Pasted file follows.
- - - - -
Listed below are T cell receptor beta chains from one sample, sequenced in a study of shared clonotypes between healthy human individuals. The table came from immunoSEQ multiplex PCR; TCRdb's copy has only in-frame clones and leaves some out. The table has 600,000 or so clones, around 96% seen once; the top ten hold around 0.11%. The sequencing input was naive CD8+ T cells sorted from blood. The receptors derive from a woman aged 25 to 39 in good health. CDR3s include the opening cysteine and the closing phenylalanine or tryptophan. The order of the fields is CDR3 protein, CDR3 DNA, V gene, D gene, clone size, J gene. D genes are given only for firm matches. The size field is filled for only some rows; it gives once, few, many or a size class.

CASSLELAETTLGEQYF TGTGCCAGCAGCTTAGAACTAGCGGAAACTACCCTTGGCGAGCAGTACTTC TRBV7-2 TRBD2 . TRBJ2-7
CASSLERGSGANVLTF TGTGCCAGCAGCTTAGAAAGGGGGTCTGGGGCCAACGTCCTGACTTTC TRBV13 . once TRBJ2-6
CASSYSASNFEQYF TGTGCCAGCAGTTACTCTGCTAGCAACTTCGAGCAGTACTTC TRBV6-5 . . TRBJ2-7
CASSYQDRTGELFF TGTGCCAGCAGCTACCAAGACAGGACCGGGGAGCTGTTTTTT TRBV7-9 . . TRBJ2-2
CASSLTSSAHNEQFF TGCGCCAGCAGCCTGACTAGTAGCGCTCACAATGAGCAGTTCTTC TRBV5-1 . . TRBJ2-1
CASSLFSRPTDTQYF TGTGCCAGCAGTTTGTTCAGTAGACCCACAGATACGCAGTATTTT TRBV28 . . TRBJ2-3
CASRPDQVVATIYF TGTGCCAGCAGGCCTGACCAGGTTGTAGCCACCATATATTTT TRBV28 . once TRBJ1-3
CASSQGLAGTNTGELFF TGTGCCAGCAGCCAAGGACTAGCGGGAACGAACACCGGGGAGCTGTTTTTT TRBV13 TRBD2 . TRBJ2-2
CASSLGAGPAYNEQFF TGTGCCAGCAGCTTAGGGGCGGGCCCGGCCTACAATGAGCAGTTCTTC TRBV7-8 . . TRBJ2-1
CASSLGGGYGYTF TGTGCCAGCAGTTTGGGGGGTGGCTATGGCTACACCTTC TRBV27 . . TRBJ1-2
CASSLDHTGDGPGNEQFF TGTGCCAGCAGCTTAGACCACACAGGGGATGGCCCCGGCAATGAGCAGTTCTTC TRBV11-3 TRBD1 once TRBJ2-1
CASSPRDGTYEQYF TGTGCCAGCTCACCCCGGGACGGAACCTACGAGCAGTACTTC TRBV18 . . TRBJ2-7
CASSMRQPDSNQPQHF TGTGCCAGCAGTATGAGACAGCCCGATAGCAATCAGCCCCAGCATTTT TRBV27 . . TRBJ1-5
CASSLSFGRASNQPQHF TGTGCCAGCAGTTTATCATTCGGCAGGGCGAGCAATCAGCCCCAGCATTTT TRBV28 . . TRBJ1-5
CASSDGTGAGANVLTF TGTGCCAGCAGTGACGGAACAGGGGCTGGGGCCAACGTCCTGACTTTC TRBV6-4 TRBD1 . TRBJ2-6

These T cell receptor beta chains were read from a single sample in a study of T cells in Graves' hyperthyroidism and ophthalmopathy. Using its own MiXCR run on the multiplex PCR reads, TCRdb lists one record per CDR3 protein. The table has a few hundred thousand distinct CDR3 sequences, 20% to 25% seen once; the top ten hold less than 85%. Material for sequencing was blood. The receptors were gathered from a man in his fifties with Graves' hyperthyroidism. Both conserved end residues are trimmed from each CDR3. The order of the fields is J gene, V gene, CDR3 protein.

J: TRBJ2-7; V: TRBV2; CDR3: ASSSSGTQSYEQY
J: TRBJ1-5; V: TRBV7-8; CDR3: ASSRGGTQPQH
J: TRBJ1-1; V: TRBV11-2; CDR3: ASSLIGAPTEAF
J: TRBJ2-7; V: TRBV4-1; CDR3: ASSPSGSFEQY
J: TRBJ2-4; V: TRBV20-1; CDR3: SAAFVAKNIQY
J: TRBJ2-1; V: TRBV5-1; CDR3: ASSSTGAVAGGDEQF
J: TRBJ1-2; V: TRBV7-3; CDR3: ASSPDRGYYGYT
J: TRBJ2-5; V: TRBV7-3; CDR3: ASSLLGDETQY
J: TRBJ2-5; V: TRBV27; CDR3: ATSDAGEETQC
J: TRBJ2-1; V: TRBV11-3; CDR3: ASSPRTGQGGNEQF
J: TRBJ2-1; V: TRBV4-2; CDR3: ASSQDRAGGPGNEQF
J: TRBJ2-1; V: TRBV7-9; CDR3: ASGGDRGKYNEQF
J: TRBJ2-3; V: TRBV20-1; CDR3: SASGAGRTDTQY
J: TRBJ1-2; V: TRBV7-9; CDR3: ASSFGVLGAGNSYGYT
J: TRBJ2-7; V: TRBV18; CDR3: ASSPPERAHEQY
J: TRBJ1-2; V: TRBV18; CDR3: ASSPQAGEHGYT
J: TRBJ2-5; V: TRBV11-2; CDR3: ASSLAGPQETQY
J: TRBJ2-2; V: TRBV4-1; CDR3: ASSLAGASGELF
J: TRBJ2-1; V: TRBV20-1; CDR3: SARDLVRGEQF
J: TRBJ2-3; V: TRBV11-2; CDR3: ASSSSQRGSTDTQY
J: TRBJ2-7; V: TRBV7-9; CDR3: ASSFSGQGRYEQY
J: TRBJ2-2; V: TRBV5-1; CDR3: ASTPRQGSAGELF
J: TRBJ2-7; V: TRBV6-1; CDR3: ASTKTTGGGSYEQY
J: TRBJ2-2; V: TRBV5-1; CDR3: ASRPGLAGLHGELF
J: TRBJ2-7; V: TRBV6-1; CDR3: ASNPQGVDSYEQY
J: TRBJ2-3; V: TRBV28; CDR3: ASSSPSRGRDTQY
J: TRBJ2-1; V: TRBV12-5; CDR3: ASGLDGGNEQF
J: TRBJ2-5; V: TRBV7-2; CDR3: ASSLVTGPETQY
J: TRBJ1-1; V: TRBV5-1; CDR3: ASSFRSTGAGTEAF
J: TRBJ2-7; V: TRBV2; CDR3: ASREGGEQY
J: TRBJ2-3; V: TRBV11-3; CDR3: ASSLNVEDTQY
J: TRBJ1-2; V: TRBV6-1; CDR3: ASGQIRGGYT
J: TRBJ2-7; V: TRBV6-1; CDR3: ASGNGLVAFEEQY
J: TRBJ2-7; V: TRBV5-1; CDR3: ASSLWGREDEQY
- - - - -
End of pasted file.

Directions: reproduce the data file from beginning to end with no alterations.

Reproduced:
Listed below are T cell receptor beta chains from one sample, sequenced in a study of shared clonotypes between healthy human individuals. The table came from immunoSEQ multiplex PCR; TCRdb's copy has only in-frame clones and leaves some out. The table has 600,000 or so clones, around 96% seen once; the top ten hold around 0.11%. The sequencing input was naive CD8+ T cells sorted from blood. The receptors derive from a woman aged 25 to 39 in good health. CDR3s include the opening cysteine and the closing phenylalanine or tryptophan. The order of the fields is CDR3 protein, CDR3 DNA, V gene, D gene, clone size, J gene. D genes are given only for firm matches. The size field is filled for only some rows; it gives once, few, many or a size class.

CASSLELAETTLGEQYF TGTGCCAGCAGCTTAGAACTAGCGGAAACTACCCTTGGCGAGCAGTACTTC TRBV7-2 TRBD2 . TRBJ2-7
CASSLERGSGANVLTF TGTGCCAGCAGCTTAGAAAGGGGGTCTGGGGCCAACGTCCTGACTTTC TRBV13 . once TRBJ2-6
CASSYSASNFEQYF TGTGCCAGCAGTTACTCTGCTAGCAACTTCGAGCAGTACTTC TRBV6-5 . . TRBJ2-7
CASSYQDRTGELFF TGTGCCAGCAGCTACCAAGACAGGACCGGGGAGCTGTTTTTT TRBV7-9 . . TRBJ2-2
CASSLTSSAHNEQFF TGCGCCAGCAGCCTGACTAGTAGCGCTCACAATGAGCAGTTCTTC TRBV5-1 . . TRBJ2-1
CASSLFSRPTDTQYF TGTGCCAGCAGTTTGTTCAGTAGACCCACAGATACGCAGTATTTT TRBV28 . . TRBJ2-3
CASRPDQVVATIYF TGTGCCAGCAGGCCTGACCAGGTTGTAGCCACCATATATTTT TRBV28 . once TRBJ1-3
CASSQGLAGTNTGELFF TGTGCCAGCAGCCAAGGACTAGCGGGAACGAACACCGGGGAGCTGTTTTTT TRBV13 TRBD2 . TRBJ2-2
CASSLGAGPAYNEQFF TGTGCCAGCAGCTTAGGGGCGGGCCCGGCCTACAATGAGCAGTTCTTC TRBV7-8 . . TRBJ2-1
CASSLGGGYGYTF TGTGCCAGCAGTTTGGGGGGTGGCTATGGCTACACCTTC TRBV27 . . TRBJ1-2
CASSLDHTGDGPGNEQFF TGTGCCAGCAGCTTAGACCACACAGGGGATGGCCCCGGCAATGAGCAGTTCTTC TRBV11-3 TRBD1 once TRBJ2-1
CASSPRDGTYEQYF TGTGCCAGCTCACCCCGGGACGGAACCTACGAGCAGTACTTC TRBV18 . . TRBJ2-7
CASSMRQPDSNQPQHF TGTGCCAGCAGTATGAGACAGCCCGATAGCAATCAGCCCCAGCATTTT TRBV27 . . TRBJ1-5
CASSLSFGRASNQPQHF TGTGCCAGCAGTTTATCATTCGGCAGGGCGAGCAATCAGCCCCAGCATTTT TRBV28 . . TRBJ1-5
CASSDGTGAGANVLTF TGTGCCAGCAGTGACGGAACAGGGGCTGGGGCCAACGTCCTGACTTTC TRBV6-4 TRBD1 . TRBJ2-6

These T cell receptor beta chains were read from a single sample in a study of T cells in Graves' hyperthyroidism and ophthalmopathy. Using its own MiXCR run on the multiplex PCR reads, TCRdb lists one record per CDR3 protein. The table has a few hundred thousand distinct CDR3 sequences, 20% to 25% seen once; the top ten hold less than 85%. Material for sequencing was blood. The receptors were gathered from a man in his fifties with Graves' hyperthyroidism. Both conserved end residues are trimmed from each CDR3. The order of the fields is J gene, V gene, CDR3 protein.

J: TRBJ2-7; V: TRBV2; CDR3: ASSSSGTQSYEQY
J: TRBJ1-5; V: TRBV7-8; CDR3: ASSRGGTQPQH
J: TRBJ1-1; V: TRBV11-2; CDR3: ASSLIGAPTEAF
J: TRBJ2-7; V: TRBV4-1; CDR3: ASSPSGSFEQY
J: TRBJ2-4; V: TRBV20-1; CDR3: SAAFVAKNIQY
J: TRBJ2-1; V: TRBV5-1; CDR3: ASSSTGAVAGGDEQF
J: TRBJ1-2; V: TRBV7-3; CDR3: ASSPDRGYYGYT
J: TRBJ2-5; V: TRBV7-3; CDR3: ASSLLGDETQY
J: TRBJ2-5; V: TRBV27; CDR3: ATSDAGEETQC
J: TRBJ2-1; V: TRBV11-3; CDR3: ASSPRTGQGGNEQF
J: TRBJ2-1; V: TRBV4-2; CDR3: ASSQDRAGGPGNEQF
J: TRBJ2-1; V: TRBV7-9; CDR3: ASGGDRGKYNEQF
J: TRBJ2-3; V: TRBV20-1; CDR3: SASGAGRTDTQY
J: TRBJ1-2; V: TRBV7-9; CDR3: ASSFGVLGAGNSYGYT
J: TRBJ2-7; V: TRBV18; CDR3: ASSPPERAHEQY
J: TRBJ1-2; V: TRBV18; CDR3: ASSPQAGEHGYT
J: TRBJ2-5; V: TRBV11-2; CDR3: ASSLAGPQETQY
J: TRBJ2-2; V: TRBV4-1; CDR3: ASSLAGASGELF
J: TRBJ2-1; V: TRBV20-1; CDR3: SARDLVRGEQF
J: TRBJ2-3; V: TRBV11-2; CDR3: ASSSSQRGSTDTQY
J: TRBJ2-7; V: TRBV7-9; CDR3: ASSFSGQGRYEQY
J: TRBJ2-2; V: TRBV5-1; CDR3: ASTPRQGSAGELF
J: TRBJ2-7; V: TRBV6-1; CDR3: ASTKTTGGGSYEQY
J: TRBJ2-2; V: TRBV5-1; CDR3: ASRPGLAGLHGELF
J: TRBJ2-7; V: TRBV6-1; CDR3: ASNPQGVDSYEQY
J: TRBJ2-3; V: TRBV28; CDR3: ASSSPSRGRDTQY
J: TRBJ2-1; V: TRBV12-5; CDR3: ASGLDGGNEQF
J: TRBJ2-5; V: TRBV7-2; CDR3: ASSLVTGPETQY
J: TRBJ1-1; V: TRBV5-1; CDR3: ASSFRSTGAGTEAF
J: TRBJ2-7; V: TRBV2; CDR3: ASREGGEQY
J: TRBJ2-3; V: TRBV11-3; CDR3: ASSLNVEDTQY
J: TRBJ1-2; V: TRBV6-1; CDR3: ASGQIRGGYT
J: TRBJ2-7; V: TRBV6-1; CDR3: ASGNGLVAFEEQY
J: TRBJ2-7; V: TRBV5-1; CDR3: ASSLWGREDEQY